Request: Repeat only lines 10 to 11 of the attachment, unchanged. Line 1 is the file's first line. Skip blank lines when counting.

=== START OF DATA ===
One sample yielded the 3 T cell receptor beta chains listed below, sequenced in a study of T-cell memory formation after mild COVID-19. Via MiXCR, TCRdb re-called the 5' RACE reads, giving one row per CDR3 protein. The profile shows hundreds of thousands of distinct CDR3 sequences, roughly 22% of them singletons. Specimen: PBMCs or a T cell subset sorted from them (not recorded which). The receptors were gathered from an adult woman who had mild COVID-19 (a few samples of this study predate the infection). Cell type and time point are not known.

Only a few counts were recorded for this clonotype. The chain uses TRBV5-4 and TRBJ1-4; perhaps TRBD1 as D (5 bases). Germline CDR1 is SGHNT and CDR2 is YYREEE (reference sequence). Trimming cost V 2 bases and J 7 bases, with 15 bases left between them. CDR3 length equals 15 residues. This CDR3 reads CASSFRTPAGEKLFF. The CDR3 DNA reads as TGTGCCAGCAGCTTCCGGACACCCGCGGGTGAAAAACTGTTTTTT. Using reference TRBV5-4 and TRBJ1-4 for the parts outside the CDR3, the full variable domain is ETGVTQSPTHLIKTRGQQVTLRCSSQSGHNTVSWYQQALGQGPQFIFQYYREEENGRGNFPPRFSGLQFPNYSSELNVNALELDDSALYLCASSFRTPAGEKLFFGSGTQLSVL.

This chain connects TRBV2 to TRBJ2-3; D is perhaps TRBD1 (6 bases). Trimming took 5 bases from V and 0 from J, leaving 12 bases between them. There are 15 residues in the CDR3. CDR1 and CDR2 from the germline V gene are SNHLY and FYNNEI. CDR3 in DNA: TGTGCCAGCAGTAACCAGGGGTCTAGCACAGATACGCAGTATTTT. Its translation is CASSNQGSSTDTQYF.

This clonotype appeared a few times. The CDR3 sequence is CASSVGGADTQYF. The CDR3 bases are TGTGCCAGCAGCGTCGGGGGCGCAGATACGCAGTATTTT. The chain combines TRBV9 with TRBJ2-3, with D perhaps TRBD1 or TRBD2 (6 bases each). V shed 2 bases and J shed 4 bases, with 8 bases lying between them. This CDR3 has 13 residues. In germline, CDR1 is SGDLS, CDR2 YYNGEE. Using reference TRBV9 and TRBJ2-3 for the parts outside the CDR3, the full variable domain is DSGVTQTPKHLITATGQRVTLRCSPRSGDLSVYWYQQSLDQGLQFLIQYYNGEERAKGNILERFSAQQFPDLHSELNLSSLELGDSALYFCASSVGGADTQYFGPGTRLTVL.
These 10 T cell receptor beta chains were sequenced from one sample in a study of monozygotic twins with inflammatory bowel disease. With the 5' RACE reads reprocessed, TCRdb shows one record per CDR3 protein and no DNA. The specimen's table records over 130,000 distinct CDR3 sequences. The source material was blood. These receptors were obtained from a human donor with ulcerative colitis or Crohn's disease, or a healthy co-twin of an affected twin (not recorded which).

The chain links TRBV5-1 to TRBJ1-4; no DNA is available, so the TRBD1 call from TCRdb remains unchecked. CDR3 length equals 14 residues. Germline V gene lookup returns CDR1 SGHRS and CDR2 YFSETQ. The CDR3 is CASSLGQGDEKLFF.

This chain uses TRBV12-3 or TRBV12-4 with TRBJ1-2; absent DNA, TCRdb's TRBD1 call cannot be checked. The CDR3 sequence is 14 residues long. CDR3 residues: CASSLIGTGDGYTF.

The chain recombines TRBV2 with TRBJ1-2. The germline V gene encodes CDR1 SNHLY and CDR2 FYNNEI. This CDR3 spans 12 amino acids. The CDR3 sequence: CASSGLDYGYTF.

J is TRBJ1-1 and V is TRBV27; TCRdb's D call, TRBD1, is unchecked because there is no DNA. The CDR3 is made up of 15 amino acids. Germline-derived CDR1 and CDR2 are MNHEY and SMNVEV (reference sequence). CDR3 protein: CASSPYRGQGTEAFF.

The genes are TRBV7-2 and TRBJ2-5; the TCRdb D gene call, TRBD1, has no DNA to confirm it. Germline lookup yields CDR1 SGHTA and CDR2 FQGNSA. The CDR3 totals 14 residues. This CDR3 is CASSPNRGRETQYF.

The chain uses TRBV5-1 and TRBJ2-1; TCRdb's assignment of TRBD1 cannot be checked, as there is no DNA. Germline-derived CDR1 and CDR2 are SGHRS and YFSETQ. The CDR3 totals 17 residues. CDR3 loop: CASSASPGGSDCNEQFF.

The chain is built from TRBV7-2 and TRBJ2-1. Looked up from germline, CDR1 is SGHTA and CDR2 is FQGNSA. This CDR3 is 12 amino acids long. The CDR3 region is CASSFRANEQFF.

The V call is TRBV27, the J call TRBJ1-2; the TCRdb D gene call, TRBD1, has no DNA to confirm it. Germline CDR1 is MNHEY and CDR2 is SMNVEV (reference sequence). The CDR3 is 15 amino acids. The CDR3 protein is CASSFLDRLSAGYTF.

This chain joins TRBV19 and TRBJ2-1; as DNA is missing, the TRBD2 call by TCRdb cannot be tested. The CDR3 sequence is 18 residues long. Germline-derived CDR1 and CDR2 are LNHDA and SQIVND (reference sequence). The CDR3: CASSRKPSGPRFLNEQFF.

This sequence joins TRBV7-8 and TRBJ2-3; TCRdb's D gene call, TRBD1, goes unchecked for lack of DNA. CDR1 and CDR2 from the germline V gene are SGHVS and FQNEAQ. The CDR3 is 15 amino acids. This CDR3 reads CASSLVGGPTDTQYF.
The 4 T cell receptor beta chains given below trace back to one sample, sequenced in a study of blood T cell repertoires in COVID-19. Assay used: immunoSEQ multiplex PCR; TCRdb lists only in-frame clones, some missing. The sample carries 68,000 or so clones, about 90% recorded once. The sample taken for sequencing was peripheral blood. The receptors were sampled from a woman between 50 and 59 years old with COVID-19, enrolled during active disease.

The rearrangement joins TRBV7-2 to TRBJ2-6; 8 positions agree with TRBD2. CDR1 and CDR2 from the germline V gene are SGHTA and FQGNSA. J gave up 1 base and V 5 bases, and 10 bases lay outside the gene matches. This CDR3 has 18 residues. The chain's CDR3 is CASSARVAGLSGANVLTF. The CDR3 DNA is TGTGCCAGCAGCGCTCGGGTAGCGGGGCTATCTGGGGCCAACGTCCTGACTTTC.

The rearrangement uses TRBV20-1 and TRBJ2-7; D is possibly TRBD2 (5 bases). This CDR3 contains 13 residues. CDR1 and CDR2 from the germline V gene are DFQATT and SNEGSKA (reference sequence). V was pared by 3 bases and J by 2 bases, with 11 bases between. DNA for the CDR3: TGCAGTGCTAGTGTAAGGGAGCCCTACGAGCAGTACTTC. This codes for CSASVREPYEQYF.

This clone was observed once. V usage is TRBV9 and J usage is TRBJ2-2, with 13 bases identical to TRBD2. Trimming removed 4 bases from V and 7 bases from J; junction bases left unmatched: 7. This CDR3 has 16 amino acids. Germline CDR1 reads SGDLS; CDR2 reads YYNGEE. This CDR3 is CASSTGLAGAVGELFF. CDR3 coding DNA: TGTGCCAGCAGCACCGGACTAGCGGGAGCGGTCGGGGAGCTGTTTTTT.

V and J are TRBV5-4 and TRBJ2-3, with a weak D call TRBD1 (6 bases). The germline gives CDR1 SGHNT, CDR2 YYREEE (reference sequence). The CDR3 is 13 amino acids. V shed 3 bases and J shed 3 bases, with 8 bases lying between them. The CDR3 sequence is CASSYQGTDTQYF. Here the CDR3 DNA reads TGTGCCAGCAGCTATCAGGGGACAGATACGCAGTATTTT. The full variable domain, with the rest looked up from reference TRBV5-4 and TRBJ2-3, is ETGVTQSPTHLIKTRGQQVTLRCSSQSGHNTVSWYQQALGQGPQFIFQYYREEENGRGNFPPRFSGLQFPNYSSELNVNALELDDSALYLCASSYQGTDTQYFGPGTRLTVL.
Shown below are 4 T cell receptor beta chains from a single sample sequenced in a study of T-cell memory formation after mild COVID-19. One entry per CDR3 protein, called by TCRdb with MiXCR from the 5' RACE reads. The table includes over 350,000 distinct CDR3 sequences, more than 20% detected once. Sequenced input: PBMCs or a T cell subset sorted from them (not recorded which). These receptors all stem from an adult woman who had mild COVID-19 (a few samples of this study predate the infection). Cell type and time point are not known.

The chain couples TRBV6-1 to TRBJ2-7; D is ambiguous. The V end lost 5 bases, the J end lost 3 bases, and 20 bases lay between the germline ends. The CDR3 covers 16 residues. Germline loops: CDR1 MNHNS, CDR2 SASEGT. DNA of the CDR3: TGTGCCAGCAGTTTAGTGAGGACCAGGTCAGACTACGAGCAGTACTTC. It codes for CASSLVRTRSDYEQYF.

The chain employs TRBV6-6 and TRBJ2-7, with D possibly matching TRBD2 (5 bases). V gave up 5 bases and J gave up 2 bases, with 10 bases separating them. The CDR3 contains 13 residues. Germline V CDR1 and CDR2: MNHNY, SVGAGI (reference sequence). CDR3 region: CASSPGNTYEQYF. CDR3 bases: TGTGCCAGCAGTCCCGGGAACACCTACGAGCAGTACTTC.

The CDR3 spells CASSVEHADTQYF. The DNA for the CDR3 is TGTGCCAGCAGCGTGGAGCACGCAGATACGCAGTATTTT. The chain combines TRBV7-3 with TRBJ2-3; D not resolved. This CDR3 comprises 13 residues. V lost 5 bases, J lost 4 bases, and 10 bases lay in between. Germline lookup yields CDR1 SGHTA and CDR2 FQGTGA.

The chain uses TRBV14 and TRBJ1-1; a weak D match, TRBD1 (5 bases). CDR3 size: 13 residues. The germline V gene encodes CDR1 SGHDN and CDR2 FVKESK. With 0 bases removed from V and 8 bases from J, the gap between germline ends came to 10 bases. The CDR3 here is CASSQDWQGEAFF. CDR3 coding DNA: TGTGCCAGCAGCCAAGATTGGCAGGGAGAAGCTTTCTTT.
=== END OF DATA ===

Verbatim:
The genes are TRBV7-2 and TRBJ2-5; the TCRdb D gene call, TRBD1, has no DNA to confirm it. Germline lookup yields CDR1 SGHTA and CDR2 FQGNSA. The CDR3 totals 14 residues. This CDR3 is CASSPNRGRETQYF.

The chain uses TRBV5-1 and TRBJ2-1; TCRdb's assignment of TRBD1 cannot be checked, as there is no DNA. Germline-derived CDR1 and CDR2 are SGHRS and YFSETQ. The CDR3 totals 17 residues. CDR3 loop: CASSASPGGSDCNEQFF.